As for what’s next, Rooney shared that she has completed a collections of stories titled The Listening Room. She also shared that she is currently working on a WWI story about US Army officer Charles Whittlesey.

Reporting from London: Student Column

Caitlyn Ward is a DePaul English major, currently studying abroad. Here, she shares her experiences as an intern at Simon & Schuster in London.

Stepping into a brand-new country and culture wasn’t easy. Nor was thinking about the fact that I had gotten an internship at one of the “Big Five” publishing companies, my first internship ever, in the United Kingdom. I was terrified.

The transition, however, was easy. Going through DePaul into this program surrounded me with DePaul students, along with a support system through the company that operates this program, CEA. My first week in London was nothing but orientations, explorations, and most importantly, sleep – giving me enough time to get comfortable with my surroundings before throwing me into classes at London South Bank University and the responsibilities of my internship. Mostly, I had to adjust to the feeling of actually being in London. I always had wanted to study abroad, but now it was really happening. I couldn’t believe it.

Flashback to October, when I decided that I wanted to be a part of this study abroad program as not only a student, but an intern. When I was being placed for an internship, I was told it was a long shot to get into a publishing company in the UK. It was competitive, cut-throat, and I should have a backup. So, let’s just say that I wasn’t expecting some flashy internship—more like a mom-and-pop publisher that would take me under their wing so I could gain some much-needed experience. I was floored when I heard that I would be interviewing with Simon & Schuster and I was even more in shock when I got the position. My biggest dream was coming true within a few short months.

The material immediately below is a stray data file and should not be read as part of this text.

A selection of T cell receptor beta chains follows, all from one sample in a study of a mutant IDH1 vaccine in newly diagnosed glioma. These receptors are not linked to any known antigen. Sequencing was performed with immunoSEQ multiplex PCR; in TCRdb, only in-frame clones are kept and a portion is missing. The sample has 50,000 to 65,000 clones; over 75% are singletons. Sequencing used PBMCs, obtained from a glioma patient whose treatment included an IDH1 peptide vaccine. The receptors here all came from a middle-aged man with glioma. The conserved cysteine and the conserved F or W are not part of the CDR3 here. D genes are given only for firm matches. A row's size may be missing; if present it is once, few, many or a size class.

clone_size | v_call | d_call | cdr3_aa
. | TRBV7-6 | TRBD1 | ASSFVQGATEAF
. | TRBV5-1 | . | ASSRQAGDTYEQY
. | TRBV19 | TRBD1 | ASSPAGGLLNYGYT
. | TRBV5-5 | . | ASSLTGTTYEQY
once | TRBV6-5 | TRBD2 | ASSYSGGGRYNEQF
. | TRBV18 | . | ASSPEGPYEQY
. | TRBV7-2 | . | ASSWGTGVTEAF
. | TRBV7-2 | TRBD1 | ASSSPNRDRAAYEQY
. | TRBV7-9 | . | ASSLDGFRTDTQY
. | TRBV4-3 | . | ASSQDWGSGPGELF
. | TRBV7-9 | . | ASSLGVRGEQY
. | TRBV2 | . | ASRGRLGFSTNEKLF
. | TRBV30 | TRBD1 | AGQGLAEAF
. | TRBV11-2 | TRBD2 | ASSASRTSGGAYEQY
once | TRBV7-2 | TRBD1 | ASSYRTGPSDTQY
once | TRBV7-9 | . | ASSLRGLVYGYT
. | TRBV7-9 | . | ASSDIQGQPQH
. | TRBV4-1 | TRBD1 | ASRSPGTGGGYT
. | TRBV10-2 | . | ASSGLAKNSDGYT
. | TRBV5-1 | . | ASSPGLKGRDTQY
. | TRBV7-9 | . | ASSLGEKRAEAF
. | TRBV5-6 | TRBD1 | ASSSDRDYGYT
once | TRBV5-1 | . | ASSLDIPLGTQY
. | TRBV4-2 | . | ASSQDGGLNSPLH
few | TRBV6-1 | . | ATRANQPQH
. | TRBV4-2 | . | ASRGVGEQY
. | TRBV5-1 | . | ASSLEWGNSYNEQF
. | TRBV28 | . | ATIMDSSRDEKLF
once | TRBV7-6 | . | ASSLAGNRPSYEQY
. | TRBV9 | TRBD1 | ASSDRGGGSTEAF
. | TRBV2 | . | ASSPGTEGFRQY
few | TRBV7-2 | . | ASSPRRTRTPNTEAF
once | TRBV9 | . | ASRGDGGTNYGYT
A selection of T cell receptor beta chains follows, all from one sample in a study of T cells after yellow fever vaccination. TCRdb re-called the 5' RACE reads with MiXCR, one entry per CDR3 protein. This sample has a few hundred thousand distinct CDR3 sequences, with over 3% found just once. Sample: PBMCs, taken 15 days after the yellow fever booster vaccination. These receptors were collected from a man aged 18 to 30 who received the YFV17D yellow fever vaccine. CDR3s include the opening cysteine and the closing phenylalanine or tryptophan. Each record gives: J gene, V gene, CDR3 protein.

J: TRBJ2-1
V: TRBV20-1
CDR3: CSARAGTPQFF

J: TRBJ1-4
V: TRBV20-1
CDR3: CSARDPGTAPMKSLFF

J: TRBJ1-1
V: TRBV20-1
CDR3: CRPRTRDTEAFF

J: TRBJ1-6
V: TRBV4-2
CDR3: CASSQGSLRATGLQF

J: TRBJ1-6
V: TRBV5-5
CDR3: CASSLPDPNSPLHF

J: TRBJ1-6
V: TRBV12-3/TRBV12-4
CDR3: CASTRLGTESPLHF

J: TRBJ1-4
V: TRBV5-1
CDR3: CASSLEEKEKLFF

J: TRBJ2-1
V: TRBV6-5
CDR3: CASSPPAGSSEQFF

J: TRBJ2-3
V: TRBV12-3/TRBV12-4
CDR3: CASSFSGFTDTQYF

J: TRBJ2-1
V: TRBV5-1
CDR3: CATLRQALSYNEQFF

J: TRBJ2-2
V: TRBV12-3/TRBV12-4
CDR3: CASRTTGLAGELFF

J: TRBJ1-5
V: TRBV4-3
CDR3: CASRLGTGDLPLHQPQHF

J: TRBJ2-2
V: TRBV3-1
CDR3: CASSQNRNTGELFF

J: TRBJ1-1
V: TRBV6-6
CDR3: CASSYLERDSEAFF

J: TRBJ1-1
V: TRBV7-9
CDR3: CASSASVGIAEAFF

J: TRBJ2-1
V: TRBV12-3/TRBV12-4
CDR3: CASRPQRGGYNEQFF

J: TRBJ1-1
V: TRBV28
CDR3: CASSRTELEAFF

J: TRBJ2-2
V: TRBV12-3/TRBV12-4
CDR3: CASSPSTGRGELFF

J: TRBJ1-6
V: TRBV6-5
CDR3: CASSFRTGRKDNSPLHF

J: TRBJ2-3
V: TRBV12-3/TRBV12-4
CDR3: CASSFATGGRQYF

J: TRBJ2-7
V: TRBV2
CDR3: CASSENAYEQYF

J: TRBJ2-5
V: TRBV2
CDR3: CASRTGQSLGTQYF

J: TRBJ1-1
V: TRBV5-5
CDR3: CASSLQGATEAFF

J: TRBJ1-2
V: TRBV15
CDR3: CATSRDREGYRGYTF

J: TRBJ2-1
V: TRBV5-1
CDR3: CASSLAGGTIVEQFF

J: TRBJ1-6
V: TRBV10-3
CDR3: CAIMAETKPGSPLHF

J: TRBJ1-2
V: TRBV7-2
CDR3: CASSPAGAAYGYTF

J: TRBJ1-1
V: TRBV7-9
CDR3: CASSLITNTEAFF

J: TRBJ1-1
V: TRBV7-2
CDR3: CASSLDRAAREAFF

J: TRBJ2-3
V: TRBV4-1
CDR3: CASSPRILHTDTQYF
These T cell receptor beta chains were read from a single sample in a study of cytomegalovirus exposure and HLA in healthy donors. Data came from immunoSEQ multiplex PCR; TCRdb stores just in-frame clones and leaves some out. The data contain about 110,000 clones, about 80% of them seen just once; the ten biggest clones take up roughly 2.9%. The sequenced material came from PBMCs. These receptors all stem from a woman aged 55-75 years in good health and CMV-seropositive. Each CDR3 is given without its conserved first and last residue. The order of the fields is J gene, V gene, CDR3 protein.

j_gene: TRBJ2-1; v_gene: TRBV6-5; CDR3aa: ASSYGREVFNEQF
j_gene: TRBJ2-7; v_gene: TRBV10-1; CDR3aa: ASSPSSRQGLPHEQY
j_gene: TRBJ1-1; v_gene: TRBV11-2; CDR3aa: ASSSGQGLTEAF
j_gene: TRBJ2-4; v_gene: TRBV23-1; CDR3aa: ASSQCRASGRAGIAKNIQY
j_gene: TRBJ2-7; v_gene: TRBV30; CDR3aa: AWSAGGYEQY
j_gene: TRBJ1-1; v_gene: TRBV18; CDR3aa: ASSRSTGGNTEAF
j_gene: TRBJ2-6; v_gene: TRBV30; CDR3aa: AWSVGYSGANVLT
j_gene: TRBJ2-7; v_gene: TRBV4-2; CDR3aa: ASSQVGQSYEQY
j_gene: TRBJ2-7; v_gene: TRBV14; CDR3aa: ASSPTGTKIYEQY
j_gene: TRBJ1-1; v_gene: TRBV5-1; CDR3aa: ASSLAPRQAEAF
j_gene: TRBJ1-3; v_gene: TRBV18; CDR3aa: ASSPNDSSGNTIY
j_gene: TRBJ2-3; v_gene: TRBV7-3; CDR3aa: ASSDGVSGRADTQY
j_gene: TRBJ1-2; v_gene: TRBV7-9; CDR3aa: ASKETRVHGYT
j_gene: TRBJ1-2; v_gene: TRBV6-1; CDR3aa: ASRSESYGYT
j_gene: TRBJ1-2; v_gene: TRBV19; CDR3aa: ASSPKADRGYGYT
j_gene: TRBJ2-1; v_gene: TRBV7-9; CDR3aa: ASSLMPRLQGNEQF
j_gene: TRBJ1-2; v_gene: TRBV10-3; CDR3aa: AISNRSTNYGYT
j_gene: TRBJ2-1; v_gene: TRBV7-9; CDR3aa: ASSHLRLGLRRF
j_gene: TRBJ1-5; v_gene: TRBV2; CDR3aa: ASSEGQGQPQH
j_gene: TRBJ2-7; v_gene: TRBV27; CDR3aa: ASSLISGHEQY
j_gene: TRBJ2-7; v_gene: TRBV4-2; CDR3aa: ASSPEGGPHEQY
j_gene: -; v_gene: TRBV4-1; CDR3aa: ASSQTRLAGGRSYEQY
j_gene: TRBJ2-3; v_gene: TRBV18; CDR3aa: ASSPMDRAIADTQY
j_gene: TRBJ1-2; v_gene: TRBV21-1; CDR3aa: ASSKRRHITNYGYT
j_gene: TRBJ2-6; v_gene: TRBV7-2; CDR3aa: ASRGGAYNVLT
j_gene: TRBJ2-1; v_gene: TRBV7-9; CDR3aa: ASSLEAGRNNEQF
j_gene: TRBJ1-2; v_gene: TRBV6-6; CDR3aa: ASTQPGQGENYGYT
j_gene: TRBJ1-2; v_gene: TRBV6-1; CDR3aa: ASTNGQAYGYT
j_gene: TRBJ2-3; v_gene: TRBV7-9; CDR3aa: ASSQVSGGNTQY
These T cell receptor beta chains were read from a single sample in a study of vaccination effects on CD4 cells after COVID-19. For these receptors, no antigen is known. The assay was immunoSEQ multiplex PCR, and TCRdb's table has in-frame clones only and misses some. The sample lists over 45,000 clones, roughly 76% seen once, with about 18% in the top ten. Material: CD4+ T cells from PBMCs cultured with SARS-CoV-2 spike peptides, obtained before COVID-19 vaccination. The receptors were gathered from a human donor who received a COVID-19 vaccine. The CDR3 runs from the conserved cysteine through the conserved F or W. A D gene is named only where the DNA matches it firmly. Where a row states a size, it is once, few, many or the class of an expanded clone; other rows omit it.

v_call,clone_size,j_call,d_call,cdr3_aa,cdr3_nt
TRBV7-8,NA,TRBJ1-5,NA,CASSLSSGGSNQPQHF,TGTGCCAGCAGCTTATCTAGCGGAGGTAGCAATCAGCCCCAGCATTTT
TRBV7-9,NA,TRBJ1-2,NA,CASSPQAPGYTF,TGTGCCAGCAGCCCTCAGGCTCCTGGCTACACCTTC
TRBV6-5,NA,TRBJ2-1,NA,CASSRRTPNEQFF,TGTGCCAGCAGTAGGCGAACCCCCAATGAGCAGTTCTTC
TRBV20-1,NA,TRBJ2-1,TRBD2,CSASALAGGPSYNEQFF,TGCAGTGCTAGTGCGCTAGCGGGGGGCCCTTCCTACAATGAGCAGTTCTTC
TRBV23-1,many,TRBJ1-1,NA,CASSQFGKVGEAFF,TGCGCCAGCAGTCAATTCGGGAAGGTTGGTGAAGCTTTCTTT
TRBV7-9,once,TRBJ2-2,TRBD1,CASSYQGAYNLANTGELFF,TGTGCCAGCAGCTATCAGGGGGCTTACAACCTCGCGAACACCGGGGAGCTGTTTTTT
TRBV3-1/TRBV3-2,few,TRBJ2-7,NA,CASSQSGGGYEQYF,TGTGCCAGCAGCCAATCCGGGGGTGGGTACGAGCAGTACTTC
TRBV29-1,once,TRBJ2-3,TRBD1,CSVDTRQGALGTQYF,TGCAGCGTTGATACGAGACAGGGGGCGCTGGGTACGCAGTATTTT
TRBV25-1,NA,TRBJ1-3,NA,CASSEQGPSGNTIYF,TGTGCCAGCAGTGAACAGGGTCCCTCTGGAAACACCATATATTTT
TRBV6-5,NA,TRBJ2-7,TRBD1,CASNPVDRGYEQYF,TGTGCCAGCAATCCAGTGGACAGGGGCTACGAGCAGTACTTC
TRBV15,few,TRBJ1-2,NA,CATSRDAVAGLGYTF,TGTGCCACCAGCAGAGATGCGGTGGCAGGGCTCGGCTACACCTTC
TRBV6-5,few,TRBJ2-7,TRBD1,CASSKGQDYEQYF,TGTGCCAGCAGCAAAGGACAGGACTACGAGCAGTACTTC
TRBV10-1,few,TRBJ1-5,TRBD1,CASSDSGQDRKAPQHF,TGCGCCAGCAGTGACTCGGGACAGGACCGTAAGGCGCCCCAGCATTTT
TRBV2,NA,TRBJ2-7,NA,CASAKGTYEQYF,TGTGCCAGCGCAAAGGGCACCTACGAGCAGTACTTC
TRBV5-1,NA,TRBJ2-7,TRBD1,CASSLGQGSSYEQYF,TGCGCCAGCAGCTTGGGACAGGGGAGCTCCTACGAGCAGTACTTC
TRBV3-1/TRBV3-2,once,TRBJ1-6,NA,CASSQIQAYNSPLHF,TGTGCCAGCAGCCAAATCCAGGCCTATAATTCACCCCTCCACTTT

This being my first internship, I was a wreck. I wanted to live up to their expectations and perform at the level that they needed me to and beyond. This was my dream job, heck, this was more than my dream job, this was Simon & Schuster, the publishing company that most everyone has heard of. I was excited, but also scared – what would I do if I didn’t like it? Would I have to go back to square one? Those thoughts were in the back of my mind as I walked through the door on my first day, palms sweaty with anticipation.

Now I’m two months into my four-month internship. The first day was overwhelming and scary, but everyone proved to be welcoming and understanding that I’m the American among a sea of Brits. I read manuscripts, fan mail, search for the rights to photos, and find quotes for the reprinted paperback copies. Every day something new comes my way. I get to walk around the office and see the art for book sleeves, the new children’s book illustrations, and the bound proofs that aren’t even edited yet. The life of the book unfolds before my eyes and I get to be a part of the process.

The best part about this internship so far is that every single person in that office is excited when a novel comes to life. As my supervisor said: the feeling never goes away—you could work on one page of a story and when you see the book, bound with a shiny cover sleeve on it, you feel the same excitement as when you held your first published project in hand. I walked into this program and into this internship worried that I wouldn’t be able to make it or that I wouldn’t enjoy it enough to make it a career. But when I feel that heartwarming, adrenaline-filled rush that comes with adding to this world’s culture, I know I want to pursue a career in the book-publishing industry.